Reviews Edinburgh Published 29 August 2014

Looking for Paul

Summerhall ⋄ 14th - 23rd August 2014

Art attack.

Rebecca Morris

As we made our way out of Summerhall, eyes still wide, my friend turned to me and said: ‘That’s the show I had been waiting to see all Fringe.’

I agreed. Wunderbaum’s Looking for Paul picks apart what I thought I knew about artistic collaboration. It spoke to me of that struggle to make work which truly expresses your intentions without lapsing into the familiar.

But you definitely don’t need to be an artist to enjoy Looking for Paul. It is not the sort of production everyone would enjoy; it’s difficult stuff at times, but it addresses a kind of fear and suspicion many inside and outside the art-world feel about ‘challenging’ art.

The company’s journey begins with artist Paul McCarthy and his radical, taboo-breaking, buttplug wielding public artwork, Santa Claus. It questions whether all public art is truly democratic or whether it is always useful to us. Wunderbaum aren’t giving us any answers, but they are trying, failing and trying again to address their own questions.

Paul McCarthy's Santa Claus

Paul McCarthy’s Santa Claus

They are pouring tah-mato sauce over the concept that the artists have to be concealed behind the artistry. They are doing this within the four walls of a theatre, which is wonderfully disorientating. Looking for Paul is an exercise in anti-theatre for the first hour at least but if you are partial to a bit of onstage anarchy the ending really doesn’t disappoint. Its seemingly chaotic but fabulously constructed finale is an absurd visual display of all the anxieties attached to making or understanding art.

The performers directly address the audience, playing versions of themselves. They describe their lives in the Netherlands and read out an extended email exchanges with each other, which appears to detail the making of the very show we are watching.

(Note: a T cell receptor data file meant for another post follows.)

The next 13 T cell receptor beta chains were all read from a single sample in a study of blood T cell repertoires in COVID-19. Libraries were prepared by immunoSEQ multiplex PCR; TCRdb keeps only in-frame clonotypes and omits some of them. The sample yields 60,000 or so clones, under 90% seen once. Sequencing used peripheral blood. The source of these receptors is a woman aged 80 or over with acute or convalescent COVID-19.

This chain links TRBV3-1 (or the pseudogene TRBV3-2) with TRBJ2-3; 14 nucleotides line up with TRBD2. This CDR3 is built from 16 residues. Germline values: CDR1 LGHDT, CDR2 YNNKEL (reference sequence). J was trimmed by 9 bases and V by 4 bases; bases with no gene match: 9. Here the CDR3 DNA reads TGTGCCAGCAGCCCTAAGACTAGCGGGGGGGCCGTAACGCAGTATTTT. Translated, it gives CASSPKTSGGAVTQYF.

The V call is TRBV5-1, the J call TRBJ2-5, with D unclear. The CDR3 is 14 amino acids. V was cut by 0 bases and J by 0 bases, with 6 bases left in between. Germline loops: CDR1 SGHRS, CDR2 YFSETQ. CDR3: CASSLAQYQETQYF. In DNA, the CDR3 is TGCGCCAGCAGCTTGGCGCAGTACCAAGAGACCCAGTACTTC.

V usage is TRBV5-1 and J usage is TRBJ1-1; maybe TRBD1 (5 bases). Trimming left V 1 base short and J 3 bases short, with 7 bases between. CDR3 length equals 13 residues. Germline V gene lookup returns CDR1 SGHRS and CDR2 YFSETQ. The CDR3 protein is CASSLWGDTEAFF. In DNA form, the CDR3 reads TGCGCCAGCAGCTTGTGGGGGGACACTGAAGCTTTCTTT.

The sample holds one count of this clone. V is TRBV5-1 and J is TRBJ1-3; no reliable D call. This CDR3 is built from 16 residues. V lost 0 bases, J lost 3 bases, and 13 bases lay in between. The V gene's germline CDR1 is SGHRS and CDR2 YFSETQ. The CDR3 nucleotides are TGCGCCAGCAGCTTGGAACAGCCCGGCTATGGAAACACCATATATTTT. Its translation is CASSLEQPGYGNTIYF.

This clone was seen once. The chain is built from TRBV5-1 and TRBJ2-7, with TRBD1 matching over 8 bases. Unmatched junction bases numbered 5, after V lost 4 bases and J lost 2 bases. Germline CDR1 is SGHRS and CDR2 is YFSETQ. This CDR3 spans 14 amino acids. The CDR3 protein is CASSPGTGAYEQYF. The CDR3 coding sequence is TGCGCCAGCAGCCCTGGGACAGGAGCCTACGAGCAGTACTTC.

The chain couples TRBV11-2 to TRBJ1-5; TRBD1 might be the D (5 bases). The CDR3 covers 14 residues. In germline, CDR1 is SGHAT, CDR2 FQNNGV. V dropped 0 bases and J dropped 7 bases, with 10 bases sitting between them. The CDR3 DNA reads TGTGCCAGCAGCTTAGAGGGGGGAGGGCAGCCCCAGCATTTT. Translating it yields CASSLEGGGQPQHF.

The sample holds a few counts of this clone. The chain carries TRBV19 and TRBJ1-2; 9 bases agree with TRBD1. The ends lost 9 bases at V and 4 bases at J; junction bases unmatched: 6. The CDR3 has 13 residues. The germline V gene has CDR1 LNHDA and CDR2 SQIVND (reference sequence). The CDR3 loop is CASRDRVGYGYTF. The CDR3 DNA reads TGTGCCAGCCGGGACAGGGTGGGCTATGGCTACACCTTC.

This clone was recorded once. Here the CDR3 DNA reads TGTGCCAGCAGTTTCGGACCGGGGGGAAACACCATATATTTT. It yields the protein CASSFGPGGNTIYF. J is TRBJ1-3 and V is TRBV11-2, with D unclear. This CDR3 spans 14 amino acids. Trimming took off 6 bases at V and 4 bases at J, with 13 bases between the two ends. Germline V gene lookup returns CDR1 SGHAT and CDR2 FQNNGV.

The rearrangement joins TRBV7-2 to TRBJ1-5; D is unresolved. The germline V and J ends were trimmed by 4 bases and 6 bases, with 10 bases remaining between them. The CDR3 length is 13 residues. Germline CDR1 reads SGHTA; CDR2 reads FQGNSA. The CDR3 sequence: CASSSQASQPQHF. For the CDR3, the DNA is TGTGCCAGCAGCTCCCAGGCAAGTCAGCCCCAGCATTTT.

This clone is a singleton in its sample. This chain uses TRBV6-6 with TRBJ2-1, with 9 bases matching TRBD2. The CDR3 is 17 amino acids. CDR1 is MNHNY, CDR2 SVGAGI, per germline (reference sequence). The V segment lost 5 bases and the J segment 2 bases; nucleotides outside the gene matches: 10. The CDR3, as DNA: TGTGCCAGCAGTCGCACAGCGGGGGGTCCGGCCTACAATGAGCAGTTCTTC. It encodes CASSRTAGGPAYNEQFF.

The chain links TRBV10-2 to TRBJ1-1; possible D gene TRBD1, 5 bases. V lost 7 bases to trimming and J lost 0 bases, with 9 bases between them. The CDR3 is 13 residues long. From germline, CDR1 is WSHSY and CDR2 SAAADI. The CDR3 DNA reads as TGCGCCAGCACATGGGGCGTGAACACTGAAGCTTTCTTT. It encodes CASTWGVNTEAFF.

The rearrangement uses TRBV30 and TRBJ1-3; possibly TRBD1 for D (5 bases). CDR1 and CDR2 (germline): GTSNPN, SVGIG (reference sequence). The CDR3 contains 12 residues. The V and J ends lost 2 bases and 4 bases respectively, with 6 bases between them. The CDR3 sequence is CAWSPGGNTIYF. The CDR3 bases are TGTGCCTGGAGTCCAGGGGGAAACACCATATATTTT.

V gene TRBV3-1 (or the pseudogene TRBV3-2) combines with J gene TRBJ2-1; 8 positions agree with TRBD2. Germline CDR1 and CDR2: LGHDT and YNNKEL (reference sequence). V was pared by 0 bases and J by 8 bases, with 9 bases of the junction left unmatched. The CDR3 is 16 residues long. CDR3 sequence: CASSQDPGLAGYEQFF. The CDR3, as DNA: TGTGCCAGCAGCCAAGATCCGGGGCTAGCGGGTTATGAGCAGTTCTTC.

Looking For Paul is transporting; it takes us out of Summerhall, away from the festival and out of Edinburgh. I forget that me knees are almost up to my chin, I forget the hard plastic chair. The performers are endearing, annoying, silly, arrogant, naïve, clever, egotistical, hilarious. We are in Rotterdam in the Netherlands, with its wide clean streets and neat plazas. We are part of the company’s quest to find Paul McCarthy in L.A. We become part of Wunderbaum, sharing their darkest moments, downing vodka with them in their hotel rooms, wincing at the foolish choices they make and the ridiculous things they say.

You start asking questions about how real these performances are,  how closely related they are to the company’s original selves. And then, after an hour of these emails, the production undergoes a dramatic, rather sudden and thrilling transformation. The final scene is like an explosion. It’s messy and excessive; it’s SHIT and willies, bums, fannies, penetration, smelly food, over-consumption, pseudo-masochism and pseudo-sadism. The onstage action is captured on shaky cameras and looped on to screens in REAL TIME. Their pretense of exposing the reality behind the art is drowned in spaghetti and condiments, rivers of mustard and ketchup. Buried beneath these grotesque cartoons parading around the stage are elements of the people we have got to know before. Matijs Jansen’s dirty protest is a wildly exaggerated form of the navel-gazing tortured artist occasionally revealed in his email correspondence. Walter Bart, who in the lead up to the project’s debut obsessively seeks celebrity endorsement from Lady Gaga and is prone to fits of rage, becomes a hay-bale humping beast grunting Gaga lyrics. This section of the show is layered and self-referential yet it is delivered with a child-like exuberance and none of that self-knowing, you-need-to-have-read-Derrida-to-get-this smugness.

It’s the kind of scene you will either love or hate.  I loved it. If you know and love McCarthy’s work there’s a good chance you’ll love it too, but it’s not essential that you do. Taken on its own terms it’s still bloody clever, excessive, exuberant, and an utter joy.


Rebecca Morris is a contributor to Exeunt Magazine

Looking for Paul Show Info

Produced by Wunderbaum




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